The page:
The Emberá-Wounaan comarca is one of the autonomous Native area. It was created in 1983 from parts of the Darien forest as Chepigana and Pinogana. The capital is Unión Chocó. The region has 4383.50 km². Population is 9544 souls (2010), and most are Emberá or Wounaan. There are 40 communities.
These 2 ethnies are very similar: they share the same culture, the same kind of home, the same traditions. Language is different: the Embera for the people of the same name and the Woun meu or Maach meu for the Wounaans, in both languages it means “man or people“.
During the colonial period, these aborigines, both the Emberá and the Wounaan ethnics groups, were known by other names, such as: Citares, Zirambiraes, Citabiraes, Chocoes and others. They entered the isthmus around the 18th century from the Chocó region of Colombia. The latest studies indicate that before the arrival of Christopher Columbus they probably occupied Brazilian lands.
Living along the several rivers throughout the Darien primary forest, these people are isolated from civilization and have few access to modern medecine. They live of hunting, fishing, fruit and roots picking. And a little bit of tourism (handcraft).
The major problem is the illegal cut of the trees to be shipped to China: Darien forest hosts many precious woods! This robbery also affect the animals and the Native as they have a great respect for mother nature. Also note that Natives do not receive any money or compensation for the cut on their lands!
Scattered along the banks of the many rivers that cross the Darien, far from the comforts and troubles of civilization, they seem to be in comfortable harmony with their surroundings. Proud, peaceful, honest, but distrustful of strangers; they live a daily existence in which there is little financial pressure. Ignoring government procedures and regulations, they generally make their own laws. They are usually related to the most infamous stories of indigenous people in the Darien, possibly due to their wild appearance, which has ignited the imagination of myth-makers.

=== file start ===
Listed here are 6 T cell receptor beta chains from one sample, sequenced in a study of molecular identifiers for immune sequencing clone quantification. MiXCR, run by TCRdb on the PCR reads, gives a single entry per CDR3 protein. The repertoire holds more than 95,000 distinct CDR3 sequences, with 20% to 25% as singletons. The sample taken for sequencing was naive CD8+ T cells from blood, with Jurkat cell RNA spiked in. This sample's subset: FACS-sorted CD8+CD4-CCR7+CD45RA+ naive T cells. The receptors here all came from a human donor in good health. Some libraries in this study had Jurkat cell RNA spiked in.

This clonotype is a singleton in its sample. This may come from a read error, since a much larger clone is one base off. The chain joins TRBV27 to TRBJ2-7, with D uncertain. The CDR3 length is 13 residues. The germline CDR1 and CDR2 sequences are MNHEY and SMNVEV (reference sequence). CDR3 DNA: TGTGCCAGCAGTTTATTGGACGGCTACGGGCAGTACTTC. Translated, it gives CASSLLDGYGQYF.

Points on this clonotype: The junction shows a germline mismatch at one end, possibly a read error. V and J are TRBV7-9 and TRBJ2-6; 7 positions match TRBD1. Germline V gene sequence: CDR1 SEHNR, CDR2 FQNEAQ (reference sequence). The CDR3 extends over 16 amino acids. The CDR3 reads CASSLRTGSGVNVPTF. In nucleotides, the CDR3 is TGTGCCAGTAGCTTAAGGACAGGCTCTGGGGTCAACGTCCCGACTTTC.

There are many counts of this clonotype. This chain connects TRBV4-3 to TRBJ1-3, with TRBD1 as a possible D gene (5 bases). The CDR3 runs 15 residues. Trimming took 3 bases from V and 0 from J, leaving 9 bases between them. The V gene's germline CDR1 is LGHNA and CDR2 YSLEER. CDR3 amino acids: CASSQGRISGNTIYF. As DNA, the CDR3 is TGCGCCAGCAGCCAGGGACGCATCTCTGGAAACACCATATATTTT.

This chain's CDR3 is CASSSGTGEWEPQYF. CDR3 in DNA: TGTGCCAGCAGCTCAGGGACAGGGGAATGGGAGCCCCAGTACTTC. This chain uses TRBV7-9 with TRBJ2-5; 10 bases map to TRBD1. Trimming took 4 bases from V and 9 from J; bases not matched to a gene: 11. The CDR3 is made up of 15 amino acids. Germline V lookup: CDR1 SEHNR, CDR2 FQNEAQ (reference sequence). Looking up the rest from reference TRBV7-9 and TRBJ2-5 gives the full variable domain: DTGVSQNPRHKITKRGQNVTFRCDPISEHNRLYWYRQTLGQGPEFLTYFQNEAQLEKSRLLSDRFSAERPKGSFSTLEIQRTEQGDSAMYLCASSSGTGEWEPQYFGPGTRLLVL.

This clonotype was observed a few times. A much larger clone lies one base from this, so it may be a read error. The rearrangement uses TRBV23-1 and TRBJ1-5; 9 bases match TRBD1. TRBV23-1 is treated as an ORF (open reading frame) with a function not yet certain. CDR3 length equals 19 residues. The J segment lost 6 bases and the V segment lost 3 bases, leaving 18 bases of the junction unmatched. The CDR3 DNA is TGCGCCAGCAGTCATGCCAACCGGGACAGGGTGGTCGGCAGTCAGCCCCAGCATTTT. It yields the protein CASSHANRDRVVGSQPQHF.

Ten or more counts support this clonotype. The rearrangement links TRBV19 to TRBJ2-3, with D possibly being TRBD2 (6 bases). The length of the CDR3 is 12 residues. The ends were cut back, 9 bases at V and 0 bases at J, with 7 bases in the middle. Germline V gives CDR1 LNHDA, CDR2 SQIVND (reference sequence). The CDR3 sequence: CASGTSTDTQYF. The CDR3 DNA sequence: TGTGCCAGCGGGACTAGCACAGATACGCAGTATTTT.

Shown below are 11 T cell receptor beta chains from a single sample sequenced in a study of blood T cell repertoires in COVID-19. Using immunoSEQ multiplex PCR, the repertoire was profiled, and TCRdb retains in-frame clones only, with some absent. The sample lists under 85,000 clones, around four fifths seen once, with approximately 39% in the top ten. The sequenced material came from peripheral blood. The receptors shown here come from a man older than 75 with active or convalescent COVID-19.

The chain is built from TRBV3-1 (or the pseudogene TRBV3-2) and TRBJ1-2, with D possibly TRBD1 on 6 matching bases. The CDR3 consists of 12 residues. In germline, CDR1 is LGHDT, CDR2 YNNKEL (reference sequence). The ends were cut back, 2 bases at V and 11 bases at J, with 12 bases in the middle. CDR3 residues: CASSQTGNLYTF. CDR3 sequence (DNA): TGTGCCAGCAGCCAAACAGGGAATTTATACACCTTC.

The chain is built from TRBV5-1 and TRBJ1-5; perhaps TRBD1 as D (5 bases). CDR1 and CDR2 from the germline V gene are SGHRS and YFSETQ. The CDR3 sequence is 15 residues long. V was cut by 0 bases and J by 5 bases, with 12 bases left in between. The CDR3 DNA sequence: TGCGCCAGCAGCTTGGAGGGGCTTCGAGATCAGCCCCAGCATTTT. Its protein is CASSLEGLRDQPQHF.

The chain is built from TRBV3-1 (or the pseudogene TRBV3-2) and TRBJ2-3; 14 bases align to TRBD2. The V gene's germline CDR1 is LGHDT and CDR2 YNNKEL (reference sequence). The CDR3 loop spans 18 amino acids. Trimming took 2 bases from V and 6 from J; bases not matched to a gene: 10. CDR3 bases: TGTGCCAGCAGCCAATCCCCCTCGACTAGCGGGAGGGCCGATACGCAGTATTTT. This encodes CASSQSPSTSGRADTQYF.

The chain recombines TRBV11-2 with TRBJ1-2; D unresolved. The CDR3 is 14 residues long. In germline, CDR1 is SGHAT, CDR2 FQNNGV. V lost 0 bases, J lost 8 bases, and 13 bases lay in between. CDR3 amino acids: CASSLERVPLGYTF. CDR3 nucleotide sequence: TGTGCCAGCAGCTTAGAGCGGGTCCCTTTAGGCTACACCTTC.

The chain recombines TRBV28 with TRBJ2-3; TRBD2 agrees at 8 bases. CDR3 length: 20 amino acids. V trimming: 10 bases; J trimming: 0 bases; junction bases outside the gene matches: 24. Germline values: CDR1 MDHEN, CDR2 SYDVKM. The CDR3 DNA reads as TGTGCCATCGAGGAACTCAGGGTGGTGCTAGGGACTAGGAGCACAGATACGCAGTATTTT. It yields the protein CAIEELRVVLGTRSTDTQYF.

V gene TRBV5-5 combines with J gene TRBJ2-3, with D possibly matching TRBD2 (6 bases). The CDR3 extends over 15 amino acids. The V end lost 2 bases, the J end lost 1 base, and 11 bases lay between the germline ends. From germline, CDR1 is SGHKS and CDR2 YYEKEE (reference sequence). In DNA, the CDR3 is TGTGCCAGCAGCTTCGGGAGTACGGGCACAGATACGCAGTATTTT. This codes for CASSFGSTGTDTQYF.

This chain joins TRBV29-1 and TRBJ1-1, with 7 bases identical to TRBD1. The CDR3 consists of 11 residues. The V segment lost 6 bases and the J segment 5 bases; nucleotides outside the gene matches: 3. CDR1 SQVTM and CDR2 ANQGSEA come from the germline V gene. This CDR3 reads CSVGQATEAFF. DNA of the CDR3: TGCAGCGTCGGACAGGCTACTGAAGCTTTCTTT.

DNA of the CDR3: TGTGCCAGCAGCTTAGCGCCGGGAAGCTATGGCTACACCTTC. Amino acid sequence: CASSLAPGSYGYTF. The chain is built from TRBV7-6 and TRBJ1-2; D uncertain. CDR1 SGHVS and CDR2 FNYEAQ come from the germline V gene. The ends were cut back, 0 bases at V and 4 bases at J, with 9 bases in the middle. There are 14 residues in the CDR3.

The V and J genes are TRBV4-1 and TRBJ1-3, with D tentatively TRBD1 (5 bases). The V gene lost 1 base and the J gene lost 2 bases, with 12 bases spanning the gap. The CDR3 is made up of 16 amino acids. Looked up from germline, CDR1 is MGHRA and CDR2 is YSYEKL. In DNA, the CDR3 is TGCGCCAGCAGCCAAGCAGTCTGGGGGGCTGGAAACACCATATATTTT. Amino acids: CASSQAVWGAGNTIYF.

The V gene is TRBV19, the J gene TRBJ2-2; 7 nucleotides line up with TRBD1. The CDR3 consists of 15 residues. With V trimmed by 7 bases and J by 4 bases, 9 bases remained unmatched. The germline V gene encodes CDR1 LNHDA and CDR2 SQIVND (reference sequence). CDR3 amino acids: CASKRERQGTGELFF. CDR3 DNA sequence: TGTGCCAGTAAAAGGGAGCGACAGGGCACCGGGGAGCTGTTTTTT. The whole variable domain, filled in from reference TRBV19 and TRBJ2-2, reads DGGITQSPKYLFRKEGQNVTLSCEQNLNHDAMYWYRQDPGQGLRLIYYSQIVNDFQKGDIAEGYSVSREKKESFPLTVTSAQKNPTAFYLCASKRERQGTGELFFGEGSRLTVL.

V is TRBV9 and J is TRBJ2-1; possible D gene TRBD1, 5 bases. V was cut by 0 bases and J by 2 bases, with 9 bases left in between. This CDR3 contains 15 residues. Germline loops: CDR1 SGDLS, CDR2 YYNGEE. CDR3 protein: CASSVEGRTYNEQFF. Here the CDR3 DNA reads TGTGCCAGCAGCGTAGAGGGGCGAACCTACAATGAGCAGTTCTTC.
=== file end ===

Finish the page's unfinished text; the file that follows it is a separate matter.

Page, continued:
The men wear a loincloth they call guayuco (Andia in their dialect) and a handmade skirt originally made with chaquiras (used on special occasions) called amburäco, but when they go to the towns they wear shirts and pants, although currently men wear T-shirts and modern pants. The women use paruma fabrics and wrap their hips to the knees and necklaces around the neck woven by themselves called chaquiras, and their bodies are painted jagua (natural paint produced by a plant).
Their houses are built on pillars, to protect them from the floods of the rivers (they are very resistant). The roof is conical, it is made using the leaves of the plant known as guagara, although they also use the leaves of the royal palm, but they also use other styles. The floor is made of palm bark called jira. They sleep on mats that they make from tree bark.
The Emberá-Wounaan are a people who live and work around rivers. They build their canoes (pirogues) with espavé wood, hawthorn cedar and yellow pine. The indigenous people are excellent goldsmiths and wood carvers. The women make basketry articles; baskets, mats and ornaments.
They practice gardening, fishing and to a lesser extent hunting and gathering. They practice agriculture: banana, rice, corn, tubers, and others, completing their diet with what is produced by fishing, hunting and gathering.
The most spectacular has to be the vegetable ivory: the palm nut called Tagua that is the size of an egg and is carved. The appearance and the color, but also the hardness, are reminiscent of ivory.
In recent years, with the increase in tourism, its crafts (wood carvings and tagua seeds, beads, basketry) have become an important resource for its economy.
They are monogamous, in general marriages are endogamous. The social structure is based on extended families that share jobs and ceremonies. The jaibaná (shamans) are in charge of traditional medicine and rituals.